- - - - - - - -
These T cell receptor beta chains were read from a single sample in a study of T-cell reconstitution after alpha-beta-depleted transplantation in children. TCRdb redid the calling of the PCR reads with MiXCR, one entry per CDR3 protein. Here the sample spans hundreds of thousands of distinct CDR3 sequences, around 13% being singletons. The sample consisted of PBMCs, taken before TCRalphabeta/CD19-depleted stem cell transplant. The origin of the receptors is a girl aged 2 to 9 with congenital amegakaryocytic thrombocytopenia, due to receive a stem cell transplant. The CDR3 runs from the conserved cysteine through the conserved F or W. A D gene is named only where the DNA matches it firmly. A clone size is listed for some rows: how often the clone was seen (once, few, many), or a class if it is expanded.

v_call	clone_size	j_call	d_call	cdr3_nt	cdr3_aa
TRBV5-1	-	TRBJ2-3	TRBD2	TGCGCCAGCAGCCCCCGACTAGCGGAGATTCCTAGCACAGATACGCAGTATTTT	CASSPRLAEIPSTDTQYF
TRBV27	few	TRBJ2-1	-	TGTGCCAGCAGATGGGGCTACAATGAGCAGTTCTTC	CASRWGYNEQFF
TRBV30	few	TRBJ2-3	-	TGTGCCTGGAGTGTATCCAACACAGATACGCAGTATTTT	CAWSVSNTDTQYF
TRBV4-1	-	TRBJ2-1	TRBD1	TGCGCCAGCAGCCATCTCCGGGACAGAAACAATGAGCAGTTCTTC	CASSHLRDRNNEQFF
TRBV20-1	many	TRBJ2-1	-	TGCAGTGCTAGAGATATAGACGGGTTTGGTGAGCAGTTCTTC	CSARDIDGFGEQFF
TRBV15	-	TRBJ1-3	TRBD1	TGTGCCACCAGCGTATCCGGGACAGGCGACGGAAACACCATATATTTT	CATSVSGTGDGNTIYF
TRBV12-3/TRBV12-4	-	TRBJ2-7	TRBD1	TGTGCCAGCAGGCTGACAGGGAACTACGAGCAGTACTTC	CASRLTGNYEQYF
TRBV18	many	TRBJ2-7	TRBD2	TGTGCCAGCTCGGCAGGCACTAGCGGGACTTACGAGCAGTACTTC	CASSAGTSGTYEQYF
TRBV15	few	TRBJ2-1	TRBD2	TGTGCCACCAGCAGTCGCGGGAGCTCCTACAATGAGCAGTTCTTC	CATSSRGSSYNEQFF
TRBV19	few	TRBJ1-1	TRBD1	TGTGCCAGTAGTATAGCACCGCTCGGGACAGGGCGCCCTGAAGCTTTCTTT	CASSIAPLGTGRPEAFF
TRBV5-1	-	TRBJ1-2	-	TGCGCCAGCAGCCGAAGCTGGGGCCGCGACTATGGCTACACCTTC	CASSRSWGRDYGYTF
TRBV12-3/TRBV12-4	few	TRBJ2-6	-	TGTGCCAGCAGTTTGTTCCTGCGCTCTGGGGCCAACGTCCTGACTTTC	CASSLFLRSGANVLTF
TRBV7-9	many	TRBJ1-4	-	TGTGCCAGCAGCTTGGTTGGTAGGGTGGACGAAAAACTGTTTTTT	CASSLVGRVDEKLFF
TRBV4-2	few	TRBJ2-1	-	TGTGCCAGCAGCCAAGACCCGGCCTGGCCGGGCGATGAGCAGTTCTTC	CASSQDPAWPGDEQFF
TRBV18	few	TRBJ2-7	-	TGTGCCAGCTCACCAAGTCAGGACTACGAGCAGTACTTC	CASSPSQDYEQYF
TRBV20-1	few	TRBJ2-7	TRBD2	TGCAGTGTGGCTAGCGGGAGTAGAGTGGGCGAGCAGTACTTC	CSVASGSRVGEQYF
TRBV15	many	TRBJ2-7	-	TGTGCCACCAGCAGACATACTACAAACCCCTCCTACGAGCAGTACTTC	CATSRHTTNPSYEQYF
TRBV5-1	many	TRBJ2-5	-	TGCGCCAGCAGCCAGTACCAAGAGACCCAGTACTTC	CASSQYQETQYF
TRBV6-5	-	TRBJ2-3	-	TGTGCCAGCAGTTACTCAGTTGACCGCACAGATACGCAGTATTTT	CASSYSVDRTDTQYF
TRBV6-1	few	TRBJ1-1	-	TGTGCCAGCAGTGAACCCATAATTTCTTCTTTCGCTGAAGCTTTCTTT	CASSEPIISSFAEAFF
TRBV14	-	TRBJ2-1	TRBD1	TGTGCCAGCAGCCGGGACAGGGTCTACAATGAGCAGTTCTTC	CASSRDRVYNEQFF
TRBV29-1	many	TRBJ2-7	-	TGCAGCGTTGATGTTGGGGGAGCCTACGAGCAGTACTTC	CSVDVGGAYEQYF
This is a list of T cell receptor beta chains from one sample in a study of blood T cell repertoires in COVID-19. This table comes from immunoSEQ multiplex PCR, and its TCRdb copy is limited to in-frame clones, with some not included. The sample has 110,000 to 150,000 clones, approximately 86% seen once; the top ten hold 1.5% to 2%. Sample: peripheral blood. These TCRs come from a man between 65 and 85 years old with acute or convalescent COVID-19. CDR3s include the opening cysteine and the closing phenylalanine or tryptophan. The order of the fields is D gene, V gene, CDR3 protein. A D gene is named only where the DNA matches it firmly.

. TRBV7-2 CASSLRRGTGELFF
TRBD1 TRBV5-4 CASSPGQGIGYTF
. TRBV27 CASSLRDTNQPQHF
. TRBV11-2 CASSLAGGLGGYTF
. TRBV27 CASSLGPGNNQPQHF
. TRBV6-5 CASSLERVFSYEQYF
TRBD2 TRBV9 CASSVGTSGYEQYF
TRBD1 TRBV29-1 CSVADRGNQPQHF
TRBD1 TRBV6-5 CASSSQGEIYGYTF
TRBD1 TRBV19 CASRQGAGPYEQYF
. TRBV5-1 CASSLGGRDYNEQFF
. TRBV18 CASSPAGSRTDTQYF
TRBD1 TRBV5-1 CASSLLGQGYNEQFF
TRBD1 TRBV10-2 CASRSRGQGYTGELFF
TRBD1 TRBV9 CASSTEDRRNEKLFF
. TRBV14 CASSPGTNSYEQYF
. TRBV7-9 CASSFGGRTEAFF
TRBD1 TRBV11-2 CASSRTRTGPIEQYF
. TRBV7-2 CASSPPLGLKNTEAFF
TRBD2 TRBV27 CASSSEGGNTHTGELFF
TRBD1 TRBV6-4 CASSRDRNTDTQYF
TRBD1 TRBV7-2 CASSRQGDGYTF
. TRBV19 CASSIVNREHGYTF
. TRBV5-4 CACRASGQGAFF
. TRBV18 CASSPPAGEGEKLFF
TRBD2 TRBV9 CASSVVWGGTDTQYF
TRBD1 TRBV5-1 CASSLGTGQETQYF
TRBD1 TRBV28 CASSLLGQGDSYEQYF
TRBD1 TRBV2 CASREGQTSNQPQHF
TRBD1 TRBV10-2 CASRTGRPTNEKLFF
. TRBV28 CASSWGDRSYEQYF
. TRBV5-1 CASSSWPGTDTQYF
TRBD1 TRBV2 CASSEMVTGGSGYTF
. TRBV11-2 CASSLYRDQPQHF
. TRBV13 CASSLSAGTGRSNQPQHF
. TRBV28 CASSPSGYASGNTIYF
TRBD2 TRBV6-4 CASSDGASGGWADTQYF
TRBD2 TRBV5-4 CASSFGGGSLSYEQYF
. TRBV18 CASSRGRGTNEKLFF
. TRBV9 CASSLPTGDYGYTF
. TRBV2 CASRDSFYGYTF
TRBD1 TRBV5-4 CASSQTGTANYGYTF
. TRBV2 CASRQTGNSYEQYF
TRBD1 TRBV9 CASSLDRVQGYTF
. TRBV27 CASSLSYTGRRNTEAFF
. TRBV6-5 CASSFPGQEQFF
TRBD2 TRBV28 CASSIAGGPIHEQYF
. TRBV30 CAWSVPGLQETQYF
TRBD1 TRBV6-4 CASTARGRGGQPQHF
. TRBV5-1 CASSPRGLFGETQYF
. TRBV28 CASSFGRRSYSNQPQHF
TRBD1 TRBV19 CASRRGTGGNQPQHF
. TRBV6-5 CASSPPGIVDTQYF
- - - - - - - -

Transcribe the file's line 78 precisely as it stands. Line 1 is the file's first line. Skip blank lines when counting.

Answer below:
. TRBV6-5 CASSPPGIVDTQYF